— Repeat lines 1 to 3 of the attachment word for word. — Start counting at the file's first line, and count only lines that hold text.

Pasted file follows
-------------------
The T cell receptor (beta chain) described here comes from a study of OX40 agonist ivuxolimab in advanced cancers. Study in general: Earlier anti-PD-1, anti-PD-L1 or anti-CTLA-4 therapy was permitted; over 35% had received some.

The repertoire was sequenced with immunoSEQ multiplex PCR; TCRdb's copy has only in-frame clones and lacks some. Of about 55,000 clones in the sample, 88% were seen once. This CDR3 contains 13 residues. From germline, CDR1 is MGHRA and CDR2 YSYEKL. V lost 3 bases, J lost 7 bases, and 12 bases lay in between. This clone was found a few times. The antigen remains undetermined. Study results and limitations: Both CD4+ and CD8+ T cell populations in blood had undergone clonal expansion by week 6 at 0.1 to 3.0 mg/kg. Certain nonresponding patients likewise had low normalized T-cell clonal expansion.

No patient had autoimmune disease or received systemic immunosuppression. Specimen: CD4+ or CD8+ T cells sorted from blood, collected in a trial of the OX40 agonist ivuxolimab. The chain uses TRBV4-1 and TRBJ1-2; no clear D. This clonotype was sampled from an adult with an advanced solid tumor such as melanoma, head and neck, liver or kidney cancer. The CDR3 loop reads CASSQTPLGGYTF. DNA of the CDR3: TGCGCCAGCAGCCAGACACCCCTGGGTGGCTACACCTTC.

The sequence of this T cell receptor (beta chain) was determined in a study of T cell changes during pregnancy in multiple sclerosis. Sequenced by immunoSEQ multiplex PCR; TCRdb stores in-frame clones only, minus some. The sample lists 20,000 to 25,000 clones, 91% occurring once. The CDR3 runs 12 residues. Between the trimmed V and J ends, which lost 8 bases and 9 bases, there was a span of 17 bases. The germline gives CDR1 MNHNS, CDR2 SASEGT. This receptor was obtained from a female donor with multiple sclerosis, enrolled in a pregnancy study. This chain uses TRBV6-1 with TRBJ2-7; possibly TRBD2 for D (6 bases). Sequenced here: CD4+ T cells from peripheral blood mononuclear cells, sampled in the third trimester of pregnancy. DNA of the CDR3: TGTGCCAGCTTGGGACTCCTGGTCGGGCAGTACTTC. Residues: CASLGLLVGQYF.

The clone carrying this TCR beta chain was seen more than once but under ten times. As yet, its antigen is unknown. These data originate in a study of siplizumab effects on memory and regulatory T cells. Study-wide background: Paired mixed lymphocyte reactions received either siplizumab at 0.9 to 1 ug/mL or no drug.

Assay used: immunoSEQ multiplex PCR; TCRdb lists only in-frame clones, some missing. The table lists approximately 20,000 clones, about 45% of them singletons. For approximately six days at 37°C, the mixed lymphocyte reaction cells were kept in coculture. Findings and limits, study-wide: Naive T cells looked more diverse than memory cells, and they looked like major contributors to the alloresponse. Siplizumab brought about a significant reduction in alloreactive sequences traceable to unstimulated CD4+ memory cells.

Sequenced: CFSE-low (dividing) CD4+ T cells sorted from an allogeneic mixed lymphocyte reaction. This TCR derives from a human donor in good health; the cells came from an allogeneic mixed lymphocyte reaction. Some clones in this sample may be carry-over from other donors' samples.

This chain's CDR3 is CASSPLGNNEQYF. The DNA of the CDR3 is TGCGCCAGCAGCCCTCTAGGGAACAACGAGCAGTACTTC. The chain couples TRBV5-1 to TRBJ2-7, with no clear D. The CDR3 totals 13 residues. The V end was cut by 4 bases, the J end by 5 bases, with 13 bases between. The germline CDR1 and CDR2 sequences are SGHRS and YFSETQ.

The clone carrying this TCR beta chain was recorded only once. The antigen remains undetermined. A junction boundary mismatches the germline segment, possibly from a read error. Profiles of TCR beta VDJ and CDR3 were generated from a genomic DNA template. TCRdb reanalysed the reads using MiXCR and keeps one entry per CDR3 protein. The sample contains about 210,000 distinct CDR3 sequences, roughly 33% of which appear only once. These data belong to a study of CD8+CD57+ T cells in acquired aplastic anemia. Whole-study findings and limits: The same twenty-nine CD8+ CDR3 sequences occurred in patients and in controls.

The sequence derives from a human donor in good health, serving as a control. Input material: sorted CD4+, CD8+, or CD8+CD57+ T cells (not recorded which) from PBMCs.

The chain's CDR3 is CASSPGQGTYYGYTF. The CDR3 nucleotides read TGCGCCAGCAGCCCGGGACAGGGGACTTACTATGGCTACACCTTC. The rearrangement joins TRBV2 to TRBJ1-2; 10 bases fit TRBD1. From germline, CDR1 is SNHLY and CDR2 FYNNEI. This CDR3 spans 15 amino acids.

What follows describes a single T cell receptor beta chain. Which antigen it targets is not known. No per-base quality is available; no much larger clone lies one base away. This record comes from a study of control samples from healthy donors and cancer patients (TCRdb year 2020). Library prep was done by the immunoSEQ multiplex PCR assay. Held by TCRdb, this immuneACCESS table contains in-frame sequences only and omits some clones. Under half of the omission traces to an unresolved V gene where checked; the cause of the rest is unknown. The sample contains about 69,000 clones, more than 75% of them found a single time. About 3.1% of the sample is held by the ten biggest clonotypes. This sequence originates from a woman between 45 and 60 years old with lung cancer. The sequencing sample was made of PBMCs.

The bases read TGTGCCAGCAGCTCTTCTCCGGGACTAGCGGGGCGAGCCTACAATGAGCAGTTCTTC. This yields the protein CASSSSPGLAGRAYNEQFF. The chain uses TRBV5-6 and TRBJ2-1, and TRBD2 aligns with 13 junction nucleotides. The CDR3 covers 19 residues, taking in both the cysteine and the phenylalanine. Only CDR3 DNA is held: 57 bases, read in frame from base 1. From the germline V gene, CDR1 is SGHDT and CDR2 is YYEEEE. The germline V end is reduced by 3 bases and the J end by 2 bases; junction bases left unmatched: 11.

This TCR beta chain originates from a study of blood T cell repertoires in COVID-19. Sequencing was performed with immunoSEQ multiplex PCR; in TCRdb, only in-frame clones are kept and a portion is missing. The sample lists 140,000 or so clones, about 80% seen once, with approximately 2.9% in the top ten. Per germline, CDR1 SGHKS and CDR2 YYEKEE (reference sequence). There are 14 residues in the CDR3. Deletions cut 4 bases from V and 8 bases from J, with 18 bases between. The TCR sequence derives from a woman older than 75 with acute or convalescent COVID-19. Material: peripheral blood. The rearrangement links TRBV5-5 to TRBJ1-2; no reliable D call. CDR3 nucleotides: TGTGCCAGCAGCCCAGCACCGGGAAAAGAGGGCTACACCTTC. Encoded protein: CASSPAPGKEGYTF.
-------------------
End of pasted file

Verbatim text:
The T cell receptor (beta chain) described here comes from a study of OX40 agonist ivuxolimab in advanced cancers. Study in general: Earlier anti-PD-1, anti-PD-L1 or anti-CTLA-4 therapy was permitted; over 35% had received some.

The repertoire was sequenced with immunoSEQ multiplex PCR; TCRdb's copy has only in-frame clones and lacks some. Of about 55,000 clones in the sample, 88% were seen once. This CDR3 contains 13 residues. From germline, CDR1 is MGHRA and CDR2 YSYEKL. V lost 3 bases, J lost 7 bases, and 12 bases lay in between. This clone was found a few times. The antigen remains undetermined. Study results and limitations: Both CD4+ and CD8+ T cell populations in blood had undergone clonal expansion by week 6 at 0.1 to 3.0 mg/kg. Certain nonresponding patients likewise had low normalized T-cell clonal expansion.

No patient had autoimmune disease or received systemic immunosuppression. Specimen: CD4+ or CD8+ T cells sorted from blood, collected in a trial of the OX40 agonist ivuxolimab. The chain uses TRBV4-1 and TRBJ1-2; no clear D. This clonotype was sampled from an adult with an advanced solid tumor such as melanoma, head and neck, liver or kidney cancer. The CDR3 loop reads CASSQTPLGGYTF. DNA of the CDR3: TGCGCCAGCAGCCAGACACCCCTGGGTGGCTACACCTTC.